Junior Police Academy: August 8 – 12, 2022
This reporter chronicled the Holliston Police Department’s eighteenth Jr. Police Academy, a one-week experience focused on: teamwork, law enforcement activities, and a healthy lifestyle. This account will follow the group chronologically from when they arrived at HPD Headquarters Monday at 9:00am until they graduated on Friday at 3:00pm. Many thanks to Chief Stone, Officer Bryan DiGiorgio, Officer Michael Woods, and the other HPD personnel that made it possible for me to observe the experience (and learn a lot too!)
Monday, August 8, 2022, 9:00am
Eighteen sixth through eighth graders arrived at HPD Headquarters with their permission slips, lunches, and water bottles not exactly knowing what to expect.
Left – Right; School Resource Officer Michael Woods, Traffic Safety Officer Charles Grace, and School Resource Officer Bryan Digiorgio welcomed the class with the look that police officers have perfected. They outlined basic class and safety ground rules and issued everyone a matching grey t-shirt that bore their last name. The Officers’ goal was to simulate what it is like to attend a full-time police academy to be trained as an Officer.
On the docket for Monday was a tour of police headquarters – which they were reminded is a 24/7 operation – and to be aware of their surroundings. Teamwork is important in law enforcement and the group was organized into four squads to make up one platoon to start the unit cohesion.
Tuesday: August 9, 2022
I learned from Officer DiGiorgio that Tuesday began with PT, marching, and a run around the High School where the bulk of the training took place. Furthering the camaraderie building, the instructors asked the “cadets” to come up with a Platoon name. The group unanimously voted to become “Black Ops 2.”
The highlight of the day was a visit from the State Police Air Unit. The helicopter circled the school prior to landing to ensure adequate safe clearance. Upon landing the academy students had many questions for the flying troopers – who were only too happy to answer any and all questions. As they departed the High School fields, they circled the overhead demonstrating the siren capability of the aircraft.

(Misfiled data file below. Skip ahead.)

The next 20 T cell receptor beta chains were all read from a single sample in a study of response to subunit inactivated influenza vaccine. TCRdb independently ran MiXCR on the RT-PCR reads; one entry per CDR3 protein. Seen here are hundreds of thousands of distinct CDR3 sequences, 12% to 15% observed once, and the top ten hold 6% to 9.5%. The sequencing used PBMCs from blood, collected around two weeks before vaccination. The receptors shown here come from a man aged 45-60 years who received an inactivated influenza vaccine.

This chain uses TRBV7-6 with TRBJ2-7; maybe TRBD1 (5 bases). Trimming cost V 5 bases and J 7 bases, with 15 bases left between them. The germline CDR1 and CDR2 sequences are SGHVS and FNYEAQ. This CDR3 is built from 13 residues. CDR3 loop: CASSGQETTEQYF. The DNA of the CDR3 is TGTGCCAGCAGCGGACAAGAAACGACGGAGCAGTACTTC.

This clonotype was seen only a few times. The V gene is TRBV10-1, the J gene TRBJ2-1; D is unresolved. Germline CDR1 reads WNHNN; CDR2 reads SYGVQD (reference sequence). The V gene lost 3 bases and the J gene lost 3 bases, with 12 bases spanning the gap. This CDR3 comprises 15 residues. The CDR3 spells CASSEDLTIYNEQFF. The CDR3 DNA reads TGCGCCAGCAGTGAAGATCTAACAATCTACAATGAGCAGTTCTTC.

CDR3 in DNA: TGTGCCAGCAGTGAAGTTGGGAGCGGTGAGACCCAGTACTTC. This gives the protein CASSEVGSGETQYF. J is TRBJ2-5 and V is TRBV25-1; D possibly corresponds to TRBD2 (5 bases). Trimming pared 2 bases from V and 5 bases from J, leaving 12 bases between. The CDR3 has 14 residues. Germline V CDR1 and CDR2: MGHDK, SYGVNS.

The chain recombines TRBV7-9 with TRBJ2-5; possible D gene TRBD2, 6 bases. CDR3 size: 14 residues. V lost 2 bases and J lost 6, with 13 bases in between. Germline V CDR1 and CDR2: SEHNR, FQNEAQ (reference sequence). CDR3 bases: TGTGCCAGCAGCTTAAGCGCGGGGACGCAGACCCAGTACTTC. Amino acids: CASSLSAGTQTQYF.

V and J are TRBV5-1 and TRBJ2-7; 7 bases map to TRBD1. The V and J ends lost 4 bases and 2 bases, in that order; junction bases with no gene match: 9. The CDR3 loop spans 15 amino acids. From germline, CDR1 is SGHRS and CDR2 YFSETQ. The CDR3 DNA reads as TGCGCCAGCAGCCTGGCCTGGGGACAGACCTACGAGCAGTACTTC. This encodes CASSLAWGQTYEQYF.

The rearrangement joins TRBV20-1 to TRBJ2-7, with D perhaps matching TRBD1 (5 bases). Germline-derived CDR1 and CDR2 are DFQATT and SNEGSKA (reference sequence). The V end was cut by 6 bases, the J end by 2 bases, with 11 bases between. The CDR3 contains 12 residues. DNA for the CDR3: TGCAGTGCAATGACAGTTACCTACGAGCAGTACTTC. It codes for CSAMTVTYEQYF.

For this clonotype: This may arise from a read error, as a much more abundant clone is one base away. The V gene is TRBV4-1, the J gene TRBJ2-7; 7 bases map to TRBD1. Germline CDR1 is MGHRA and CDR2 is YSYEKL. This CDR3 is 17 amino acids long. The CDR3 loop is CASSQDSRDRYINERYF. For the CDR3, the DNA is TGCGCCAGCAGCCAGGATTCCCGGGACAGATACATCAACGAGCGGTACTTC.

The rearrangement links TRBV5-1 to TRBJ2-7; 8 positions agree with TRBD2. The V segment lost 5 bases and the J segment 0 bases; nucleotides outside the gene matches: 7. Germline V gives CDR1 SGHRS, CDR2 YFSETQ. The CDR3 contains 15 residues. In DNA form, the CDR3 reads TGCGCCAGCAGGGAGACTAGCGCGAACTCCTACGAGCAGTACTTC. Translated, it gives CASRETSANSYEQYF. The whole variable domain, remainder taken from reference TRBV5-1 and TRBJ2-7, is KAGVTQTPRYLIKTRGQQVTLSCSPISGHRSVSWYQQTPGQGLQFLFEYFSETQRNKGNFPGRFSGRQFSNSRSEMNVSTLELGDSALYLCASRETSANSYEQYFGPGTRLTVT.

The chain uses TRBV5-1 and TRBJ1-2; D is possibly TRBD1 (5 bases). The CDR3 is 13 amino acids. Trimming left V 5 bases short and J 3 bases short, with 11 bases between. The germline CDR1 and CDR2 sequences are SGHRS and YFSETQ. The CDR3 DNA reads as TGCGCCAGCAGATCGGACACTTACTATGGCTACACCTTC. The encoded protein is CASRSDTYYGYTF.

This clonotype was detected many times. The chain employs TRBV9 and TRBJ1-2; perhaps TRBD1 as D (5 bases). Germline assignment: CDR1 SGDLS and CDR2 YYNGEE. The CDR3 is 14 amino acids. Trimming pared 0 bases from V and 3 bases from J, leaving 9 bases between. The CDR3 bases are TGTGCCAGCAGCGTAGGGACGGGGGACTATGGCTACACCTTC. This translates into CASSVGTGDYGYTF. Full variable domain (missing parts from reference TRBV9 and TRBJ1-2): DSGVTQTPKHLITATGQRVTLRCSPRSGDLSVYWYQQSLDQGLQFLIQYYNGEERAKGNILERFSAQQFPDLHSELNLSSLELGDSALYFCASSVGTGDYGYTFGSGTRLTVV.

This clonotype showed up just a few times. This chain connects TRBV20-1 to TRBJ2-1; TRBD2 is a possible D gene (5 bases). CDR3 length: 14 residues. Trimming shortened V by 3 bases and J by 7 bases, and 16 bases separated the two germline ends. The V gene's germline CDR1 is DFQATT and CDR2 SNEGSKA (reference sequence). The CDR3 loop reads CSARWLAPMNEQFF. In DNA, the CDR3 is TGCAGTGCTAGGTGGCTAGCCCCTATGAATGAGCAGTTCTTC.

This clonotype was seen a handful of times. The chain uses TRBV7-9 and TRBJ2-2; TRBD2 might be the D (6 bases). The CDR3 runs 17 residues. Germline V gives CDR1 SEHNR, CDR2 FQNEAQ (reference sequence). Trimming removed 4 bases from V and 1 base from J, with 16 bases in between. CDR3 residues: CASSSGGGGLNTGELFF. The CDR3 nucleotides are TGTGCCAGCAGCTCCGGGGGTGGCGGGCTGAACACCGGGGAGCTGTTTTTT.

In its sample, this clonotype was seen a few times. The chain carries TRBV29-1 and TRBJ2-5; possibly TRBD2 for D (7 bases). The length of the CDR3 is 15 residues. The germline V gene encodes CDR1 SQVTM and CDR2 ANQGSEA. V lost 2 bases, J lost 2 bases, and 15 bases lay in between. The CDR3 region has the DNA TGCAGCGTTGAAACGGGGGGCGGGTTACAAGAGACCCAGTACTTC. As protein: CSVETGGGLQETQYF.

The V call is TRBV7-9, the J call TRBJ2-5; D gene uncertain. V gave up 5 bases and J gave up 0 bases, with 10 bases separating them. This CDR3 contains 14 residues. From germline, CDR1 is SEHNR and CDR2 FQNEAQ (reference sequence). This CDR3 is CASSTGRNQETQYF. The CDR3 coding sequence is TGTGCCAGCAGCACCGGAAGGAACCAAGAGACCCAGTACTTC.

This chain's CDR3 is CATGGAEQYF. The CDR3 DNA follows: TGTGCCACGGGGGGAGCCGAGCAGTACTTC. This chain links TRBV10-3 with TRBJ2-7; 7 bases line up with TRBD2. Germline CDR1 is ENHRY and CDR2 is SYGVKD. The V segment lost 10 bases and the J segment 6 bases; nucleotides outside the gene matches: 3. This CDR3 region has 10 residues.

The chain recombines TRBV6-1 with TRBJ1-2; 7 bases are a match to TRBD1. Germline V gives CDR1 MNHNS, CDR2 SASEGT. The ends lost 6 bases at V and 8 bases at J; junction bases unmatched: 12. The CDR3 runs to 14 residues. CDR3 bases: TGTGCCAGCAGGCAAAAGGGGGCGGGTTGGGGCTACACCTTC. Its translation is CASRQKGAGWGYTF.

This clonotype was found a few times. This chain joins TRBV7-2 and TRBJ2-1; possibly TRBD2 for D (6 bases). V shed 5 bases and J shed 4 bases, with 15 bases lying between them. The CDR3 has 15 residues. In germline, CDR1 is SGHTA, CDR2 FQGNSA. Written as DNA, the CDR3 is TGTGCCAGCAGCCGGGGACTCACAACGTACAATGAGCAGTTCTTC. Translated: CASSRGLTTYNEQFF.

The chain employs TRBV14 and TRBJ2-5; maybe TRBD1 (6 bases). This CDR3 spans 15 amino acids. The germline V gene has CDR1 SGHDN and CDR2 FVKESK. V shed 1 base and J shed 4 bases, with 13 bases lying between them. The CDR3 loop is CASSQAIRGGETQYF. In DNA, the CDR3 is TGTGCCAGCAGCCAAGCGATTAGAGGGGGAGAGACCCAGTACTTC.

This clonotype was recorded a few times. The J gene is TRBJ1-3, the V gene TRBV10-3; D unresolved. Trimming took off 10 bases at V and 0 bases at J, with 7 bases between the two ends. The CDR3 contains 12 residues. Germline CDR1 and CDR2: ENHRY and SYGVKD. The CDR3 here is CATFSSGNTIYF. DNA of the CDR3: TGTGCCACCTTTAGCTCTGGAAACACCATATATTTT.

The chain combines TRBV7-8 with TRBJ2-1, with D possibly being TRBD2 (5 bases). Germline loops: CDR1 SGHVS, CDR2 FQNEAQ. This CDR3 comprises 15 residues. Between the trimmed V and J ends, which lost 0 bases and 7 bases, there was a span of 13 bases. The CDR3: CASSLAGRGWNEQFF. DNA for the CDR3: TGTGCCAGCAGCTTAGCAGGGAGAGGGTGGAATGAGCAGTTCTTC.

Wednesday: August 10, 2022
The instructors followed a flexible schedule based on the weather and student interests. Each day had a mix of learning and doing. On this day the learning was provided by HFD Chief Michael Cassidy and Firefighter Bob Christensen as seen below.
The afternoon was devoted to doing – something that not everyone might be keen to do – high ropes adventure. High School Wellness teacher Beth Smith, a certified instructor in the safe use of these adventure elements, (below) sets up what she calls the “vertical playpen” as one of the challenges.
A second challenge was the high wire walk. Those who felt comfortable with heights ascended the pole up to the taut wire. With an instructor securely belaying the climber, the student walked out (with the aid of a hand hold line) across the entire wire. The best part was getting down. The wire walker returned to the center of the element and then just leaned back and let the instructor/belayer slowly let them down to the ground.
Lest anyone think that these young people weren’t secure in their high wire work, please see the massive knot used to secure the climber’s harness to the belayer.
Thursday: August 11, 2022:
Once again, HPD was able to partner with the Massachusetts State Police for a field trip to Boston Harbor to learn what the State Police Marine unit does.
Friday: August 12, 2022:
It all comes together on the final day. Following PT, the squads work on several law enforcement activities concurrently: room search, radar speed detection, and OUI enforcement.